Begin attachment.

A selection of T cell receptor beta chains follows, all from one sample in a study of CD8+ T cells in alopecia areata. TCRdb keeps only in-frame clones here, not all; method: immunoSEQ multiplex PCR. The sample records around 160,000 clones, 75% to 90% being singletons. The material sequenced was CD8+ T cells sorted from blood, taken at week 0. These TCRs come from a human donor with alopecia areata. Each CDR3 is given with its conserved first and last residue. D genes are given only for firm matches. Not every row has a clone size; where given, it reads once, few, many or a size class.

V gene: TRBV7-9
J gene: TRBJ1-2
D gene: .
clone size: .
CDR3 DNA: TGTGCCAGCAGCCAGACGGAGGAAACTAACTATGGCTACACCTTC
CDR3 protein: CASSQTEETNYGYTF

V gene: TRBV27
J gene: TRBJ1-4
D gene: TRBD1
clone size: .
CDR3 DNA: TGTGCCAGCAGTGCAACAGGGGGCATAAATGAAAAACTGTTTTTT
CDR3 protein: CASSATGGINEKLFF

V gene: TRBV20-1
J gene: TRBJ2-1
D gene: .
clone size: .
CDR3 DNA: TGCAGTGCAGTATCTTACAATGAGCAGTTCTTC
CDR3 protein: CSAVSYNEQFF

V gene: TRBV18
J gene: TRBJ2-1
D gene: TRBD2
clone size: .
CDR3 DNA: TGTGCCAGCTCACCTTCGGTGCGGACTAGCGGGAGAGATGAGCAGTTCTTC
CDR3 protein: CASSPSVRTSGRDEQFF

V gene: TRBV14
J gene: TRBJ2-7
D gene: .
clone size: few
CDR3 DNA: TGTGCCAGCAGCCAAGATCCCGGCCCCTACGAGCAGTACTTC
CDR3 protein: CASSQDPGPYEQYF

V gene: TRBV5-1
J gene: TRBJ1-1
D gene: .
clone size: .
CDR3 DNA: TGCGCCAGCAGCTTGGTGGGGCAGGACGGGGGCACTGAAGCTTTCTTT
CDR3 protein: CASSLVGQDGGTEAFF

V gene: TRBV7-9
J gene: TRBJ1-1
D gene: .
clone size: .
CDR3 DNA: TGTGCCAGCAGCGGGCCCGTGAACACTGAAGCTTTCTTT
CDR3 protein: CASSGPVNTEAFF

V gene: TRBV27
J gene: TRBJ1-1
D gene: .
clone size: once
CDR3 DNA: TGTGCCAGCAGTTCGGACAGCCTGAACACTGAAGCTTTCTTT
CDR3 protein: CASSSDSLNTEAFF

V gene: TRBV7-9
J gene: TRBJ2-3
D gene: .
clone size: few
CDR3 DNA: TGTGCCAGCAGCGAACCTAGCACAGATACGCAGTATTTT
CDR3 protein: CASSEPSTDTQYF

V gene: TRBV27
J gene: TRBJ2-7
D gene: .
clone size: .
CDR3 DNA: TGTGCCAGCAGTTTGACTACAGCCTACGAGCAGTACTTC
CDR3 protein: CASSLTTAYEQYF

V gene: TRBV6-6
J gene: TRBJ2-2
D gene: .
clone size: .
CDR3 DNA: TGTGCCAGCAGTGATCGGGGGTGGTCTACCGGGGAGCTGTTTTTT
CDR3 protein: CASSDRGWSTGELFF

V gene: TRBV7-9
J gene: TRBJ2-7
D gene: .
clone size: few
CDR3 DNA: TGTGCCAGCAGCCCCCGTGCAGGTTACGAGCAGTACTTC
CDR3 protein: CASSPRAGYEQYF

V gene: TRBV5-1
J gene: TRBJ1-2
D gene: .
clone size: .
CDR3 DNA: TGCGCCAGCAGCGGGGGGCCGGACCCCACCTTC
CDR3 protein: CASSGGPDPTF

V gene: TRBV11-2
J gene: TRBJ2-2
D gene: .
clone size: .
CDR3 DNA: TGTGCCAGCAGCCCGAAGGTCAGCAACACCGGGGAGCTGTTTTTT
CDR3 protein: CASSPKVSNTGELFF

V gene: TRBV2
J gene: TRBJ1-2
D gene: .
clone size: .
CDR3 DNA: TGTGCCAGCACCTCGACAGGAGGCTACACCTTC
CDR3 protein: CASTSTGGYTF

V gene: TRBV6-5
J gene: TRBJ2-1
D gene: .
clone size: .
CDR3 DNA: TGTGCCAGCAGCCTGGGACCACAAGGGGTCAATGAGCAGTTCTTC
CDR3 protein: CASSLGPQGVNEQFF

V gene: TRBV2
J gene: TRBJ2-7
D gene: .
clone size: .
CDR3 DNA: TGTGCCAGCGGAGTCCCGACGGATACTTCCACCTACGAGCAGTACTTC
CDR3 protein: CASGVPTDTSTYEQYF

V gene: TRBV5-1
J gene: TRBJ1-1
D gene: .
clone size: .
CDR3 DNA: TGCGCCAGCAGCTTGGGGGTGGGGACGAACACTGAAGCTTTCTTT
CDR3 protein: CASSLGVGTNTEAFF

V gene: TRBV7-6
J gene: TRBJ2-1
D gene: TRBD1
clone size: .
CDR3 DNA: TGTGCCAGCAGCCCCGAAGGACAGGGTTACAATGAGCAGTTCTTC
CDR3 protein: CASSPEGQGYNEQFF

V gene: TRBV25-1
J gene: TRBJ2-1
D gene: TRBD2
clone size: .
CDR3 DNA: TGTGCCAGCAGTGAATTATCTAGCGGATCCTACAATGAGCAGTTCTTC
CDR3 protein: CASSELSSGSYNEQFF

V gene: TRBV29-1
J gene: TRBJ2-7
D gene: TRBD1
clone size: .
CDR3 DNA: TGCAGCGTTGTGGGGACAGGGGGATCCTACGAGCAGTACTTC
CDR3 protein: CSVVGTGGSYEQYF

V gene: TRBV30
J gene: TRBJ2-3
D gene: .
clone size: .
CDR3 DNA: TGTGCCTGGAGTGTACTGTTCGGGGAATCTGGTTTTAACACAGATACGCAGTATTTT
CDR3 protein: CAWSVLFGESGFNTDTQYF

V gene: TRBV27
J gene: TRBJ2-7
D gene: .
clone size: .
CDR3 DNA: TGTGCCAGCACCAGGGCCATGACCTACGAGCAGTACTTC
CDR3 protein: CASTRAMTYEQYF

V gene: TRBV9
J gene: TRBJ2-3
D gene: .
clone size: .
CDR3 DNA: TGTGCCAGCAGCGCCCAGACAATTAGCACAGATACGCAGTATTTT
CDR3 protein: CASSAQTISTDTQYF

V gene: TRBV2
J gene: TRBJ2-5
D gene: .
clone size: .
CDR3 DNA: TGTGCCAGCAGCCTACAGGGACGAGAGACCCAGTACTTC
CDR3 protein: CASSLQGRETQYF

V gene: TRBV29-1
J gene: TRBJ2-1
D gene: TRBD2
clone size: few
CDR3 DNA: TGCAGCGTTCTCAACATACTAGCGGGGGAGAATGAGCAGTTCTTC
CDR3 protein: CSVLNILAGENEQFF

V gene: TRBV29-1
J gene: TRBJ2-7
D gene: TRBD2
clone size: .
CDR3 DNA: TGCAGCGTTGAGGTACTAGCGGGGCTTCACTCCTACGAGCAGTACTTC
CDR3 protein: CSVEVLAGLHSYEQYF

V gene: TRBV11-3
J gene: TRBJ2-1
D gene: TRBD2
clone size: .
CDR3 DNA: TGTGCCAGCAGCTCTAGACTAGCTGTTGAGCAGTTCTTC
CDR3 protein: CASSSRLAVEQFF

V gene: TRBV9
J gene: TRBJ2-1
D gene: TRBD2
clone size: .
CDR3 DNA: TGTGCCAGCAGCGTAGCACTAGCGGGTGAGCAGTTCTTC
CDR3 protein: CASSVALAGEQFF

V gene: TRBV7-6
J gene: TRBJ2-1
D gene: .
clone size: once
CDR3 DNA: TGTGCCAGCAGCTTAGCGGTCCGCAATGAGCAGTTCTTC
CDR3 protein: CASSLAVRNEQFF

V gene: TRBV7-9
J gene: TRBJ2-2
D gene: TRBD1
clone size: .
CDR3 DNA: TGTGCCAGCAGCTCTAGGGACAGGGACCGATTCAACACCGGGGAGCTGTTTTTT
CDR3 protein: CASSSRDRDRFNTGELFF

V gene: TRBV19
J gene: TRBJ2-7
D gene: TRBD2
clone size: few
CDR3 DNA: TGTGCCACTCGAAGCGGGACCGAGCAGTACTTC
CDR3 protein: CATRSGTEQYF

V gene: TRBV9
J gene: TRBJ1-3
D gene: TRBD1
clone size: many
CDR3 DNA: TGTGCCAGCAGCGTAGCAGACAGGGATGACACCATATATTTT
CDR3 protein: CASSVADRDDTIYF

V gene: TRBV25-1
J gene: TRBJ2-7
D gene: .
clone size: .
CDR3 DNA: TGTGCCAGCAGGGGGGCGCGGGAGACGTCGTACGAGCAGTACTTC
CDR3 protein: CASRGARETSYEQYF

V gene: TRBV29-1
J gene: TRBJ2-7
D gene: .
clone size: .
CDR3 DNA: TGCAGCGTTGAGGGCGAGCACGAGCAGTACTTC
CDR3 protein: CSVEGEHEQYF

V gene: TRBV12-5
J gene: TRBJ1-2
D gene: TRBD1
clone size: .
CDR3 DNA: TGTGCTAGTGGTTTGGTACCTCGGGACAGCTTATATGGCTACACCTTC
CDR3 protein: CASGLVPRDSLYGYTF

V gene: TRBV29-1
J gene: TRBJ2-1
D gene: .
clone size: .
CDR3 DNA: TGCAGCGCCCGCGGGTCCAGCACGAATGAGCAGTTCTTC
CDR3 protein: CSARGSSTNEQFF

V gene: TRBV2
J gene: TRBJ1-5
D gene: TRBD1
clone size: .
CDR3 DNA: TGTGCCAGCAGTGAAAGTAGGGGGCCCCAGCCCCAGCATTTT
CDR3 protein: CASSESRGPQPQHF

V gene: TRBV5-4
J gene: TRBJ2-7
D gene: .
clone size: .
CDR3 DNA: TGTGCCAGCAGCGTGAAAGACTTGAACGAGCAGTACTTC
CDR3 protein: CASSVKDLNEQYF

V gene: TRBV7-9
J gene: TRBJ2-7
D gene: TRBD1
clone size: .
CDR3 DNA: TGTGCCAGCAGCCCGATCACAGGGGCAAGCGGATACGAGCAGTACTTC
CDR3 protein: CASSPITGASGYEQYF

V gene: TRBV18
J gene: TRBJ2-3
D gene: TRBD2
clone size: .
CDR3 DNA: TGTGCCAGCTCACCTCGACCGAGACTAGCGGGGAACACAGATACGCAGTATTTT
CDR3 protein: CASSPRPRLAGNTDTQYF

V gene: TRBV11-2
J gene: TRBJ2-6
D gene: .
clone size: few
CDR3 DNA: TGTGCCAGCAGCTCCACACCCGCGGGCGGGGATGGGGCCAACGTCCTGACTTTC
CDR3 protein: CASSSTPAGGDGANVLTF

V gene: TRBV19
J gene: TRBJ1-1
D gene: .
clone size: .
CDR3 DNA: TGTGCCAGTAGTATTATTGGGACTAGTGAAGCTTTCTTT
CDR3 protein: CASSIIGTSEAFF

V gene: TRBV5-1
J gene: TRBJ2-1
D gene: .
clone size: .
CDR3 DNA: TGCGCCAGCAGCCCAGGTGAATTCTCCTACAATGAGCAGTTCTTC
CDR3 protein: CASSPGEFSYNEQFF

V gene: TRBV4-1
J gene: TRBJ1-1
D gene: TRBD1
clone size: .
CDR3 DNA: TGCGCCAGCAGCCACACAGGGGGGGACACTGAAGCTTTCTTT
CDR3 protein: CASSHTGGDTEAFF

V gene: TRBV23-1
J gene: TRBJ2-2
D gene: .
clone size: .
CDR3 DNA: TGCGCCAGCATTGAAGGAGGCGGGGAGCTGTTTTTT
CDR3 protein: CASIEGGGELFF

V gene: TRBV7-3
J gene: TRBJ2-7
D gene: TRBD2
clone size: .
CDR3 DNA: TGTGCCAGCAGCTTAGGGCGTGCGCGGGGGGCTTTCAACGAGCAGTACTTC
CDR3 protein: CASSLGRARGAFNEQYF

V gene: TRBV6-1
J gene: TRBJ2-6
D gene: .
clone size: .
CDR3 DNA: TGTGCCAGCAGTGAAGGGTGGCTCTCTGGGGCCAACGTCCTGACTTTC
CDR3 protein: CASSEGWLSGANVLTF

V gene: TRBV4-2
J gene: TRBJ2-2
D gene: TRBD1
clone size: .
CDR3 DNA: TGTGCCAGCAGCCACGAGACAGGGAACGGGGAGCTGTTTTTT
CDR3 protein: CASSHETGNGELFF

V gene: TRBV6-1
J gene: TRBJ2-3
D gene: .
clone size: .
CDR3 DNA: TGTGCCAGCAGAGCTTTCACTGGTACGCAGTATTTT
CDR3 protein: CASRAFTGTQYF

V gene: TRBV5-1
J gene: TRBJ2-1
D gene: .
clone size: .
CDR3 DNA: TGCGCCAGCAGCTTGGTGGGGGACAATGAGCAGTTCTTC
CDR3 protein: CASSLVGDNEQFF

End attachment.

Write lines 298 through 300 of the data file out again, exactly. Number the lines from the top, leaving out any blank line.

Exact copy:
D gene: .
clone size: .
CDR3 DNA: TGTGCCAGCAGAGCTTTCACTGGTACGCAGTATTTT